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 Table of Contents  
CASE REPORT
Year : 2017  |  Volume : 29  |  Issue : 3  |  Page : 220-222

Aggressive central giant cell granuloma: A rare case report


Department of Oral Medicine and Radiology, Panineeya Mahavidyalaya Institute of Dental Sciences, Hyderabad, Telangana, India

Date of Submission25-Sep-2014
Date of Acceptance07-Nov-2017
Date of Web Publication20-Nov-2017

Correspondence Address:
Raj K Badam
Department of Oral Medicine and Radiology, Panineeya Mahavidyalaya Institute of Dental Sciences, Hyderabad, Telangana
India
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Source of Support: None, Conflict of Interest: None


DOI: 10.4103/jiaomr.JIAOMR_175_14

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   Abstract 

Giant cell granuloma is a benign proliferative pathological lesion of the bone accounting for less than 7% of lesions of the jaw, predominant in females and most commonly seen in anterior segment of jaws. Mandible is more commonly affected. Radiographically, the lesion may present with diffuse or irregular borders, sometimes leading to expansion of cortex, displacement of teeth, or root resorption. We present a case of aggressive central giant cell granuloma in a 45-year-old female patient in the right mandibular alveolar ridge presenting as an irregular mass causing displacement of teeth.

Keywords: Central giant cell granuloma, giant cell granuloma, mandible


How to cite this article:
Chavva S, Dhawalraj C, Badam RK, Chaitanya NC. Aggressive central giant cell granuloma: A rare case report. J Indian Acad Oral Med Radiol 2017;29:220-2

How to cite this URL:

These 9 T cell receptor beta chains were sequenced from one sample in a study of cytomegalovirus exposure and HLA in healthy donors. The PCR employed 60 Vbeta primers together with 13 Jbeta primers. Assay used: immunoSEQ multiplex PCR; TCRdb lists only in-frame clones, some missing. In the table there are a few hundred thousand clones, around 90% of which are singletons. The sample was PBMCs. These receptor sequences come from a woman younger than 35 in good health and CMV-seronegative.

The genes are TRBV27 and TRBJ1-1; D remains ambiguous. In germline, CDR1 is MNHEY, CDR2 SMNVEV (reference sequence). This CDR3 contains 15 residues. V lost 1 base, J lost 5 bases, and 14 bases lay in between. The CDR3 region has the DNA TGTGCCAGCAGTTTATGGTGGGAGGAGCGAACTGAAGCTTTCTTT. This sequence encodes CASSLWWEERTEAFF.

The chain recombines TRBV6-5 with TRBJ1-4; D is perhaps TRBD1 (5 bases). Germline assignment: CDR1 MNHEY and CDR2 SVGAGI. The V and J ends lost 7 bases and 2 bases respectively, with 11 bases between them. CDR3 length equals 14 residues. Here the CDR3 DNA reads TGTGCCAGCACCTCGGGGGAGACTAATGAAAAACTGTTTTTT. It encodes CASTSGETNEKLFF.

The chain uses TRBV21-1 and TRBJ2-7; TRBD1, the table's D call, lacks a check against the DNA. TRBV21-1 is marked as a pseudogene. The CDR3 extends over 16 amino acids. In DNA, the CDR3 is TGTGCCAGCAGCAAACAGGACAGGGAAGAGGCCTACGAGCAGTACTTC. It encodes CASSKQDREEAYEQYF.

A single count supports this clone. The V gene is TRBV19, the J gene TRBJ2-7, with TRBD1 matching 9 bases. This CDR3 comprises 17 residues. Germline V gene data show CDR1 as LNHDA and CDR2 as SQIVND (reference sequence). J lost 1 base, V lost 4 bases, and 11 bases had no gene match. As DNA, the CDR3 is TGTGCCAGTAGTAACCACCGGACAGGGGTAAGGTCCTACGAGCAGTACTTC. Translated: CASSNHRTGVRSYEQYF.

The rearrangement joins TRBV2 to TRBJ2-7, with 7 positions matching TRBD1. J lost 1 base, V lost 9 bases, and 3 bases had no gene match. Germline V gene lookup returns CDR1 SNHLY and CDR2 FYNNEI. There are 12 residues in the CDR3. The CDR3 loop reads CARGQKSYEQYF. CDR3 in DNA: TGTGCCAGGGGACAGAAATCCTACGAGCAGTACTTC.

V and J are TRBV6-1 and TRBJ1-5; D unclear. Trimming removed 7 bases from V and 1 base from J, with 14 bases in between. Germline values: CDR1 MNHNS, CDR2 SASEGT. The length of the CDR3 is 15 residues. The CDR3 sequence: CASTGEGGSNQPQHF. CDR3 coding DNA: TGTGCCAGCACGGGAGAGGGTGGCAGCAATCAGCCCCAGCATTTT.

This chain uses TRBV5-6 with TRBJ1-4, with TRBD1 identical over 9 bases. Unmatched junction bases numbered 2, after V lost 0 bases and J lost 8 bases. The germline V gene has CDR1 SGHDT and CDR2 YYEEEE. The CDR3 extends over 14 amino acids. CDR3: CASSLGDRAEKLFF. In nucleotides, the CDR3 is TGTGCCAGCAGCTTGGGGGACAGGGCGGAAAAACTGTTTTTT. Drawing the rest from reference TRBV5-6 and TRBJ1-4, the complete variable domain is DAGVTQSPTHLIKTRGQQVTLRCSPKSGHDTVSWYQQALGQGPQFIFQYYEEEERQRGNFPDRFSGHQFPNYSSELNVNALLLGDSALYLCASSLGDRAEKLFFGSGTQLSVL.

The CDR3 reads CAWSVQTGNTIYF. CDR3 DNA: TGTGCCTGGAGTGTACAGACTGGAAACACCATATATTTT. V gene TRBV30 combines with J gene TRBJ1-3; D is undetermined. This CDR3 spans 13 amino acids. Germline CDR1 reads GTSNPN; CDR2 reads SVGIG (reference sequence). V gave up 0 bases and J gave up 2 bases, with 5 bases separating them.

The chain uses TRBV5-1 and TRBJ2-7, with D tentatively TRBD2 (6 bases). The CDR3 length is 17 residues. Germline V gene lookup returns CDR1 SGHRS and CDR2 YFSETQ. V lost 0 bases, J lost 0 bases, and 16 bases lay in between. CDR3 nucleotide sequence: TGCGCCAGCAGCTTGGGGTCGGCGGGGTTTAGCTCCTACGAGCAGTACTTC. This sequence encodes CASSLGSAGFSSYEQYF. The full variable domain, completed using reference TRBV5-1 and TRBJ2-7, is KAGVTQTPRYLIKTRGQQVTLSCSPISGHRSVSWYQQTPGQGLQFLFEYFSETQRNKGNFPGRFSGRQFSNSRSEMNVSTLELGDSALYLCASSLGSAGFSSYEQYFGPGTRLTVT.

Chavva S, Dhawalraj C, Badam RK, Chaitanya NC. Aggressive central giant cell granuloma: A rare case report. J Indian Acad Oral Med Radiol [serial online] 2017 [cited 2020 Nov 30];29:220-2. Available from: https://www.jiaomr.in/text.asp?2017/29/3/220/218715


   Introduction Top


Giant cell granuloma is a relatively uncommon benign proliferative pathological lesion of the bone accounting for less than 7% of all benign lesions of the jaw.[1] The clinical behavior of central giant cell granuloma (CGCG) of the jaw is variable and difficult to predict. Depending on the clinical and radiological features, it is classified as nonaggressive and aggressive lesion. Usually, the central lesions present no signs and symptoms clinically other than a diffuse swelling over the affected area. Radiographically, they may have diffuse or irregular borders, sometimes leading to expansion of cortex, displacement of teeth, or root resorption. It has been hypothesized that it is the mononuclear, spindle-shaped cell which controls the proliferative activity of this lesion, as opposed to the more frequently seen giant cell.


   Case Report Top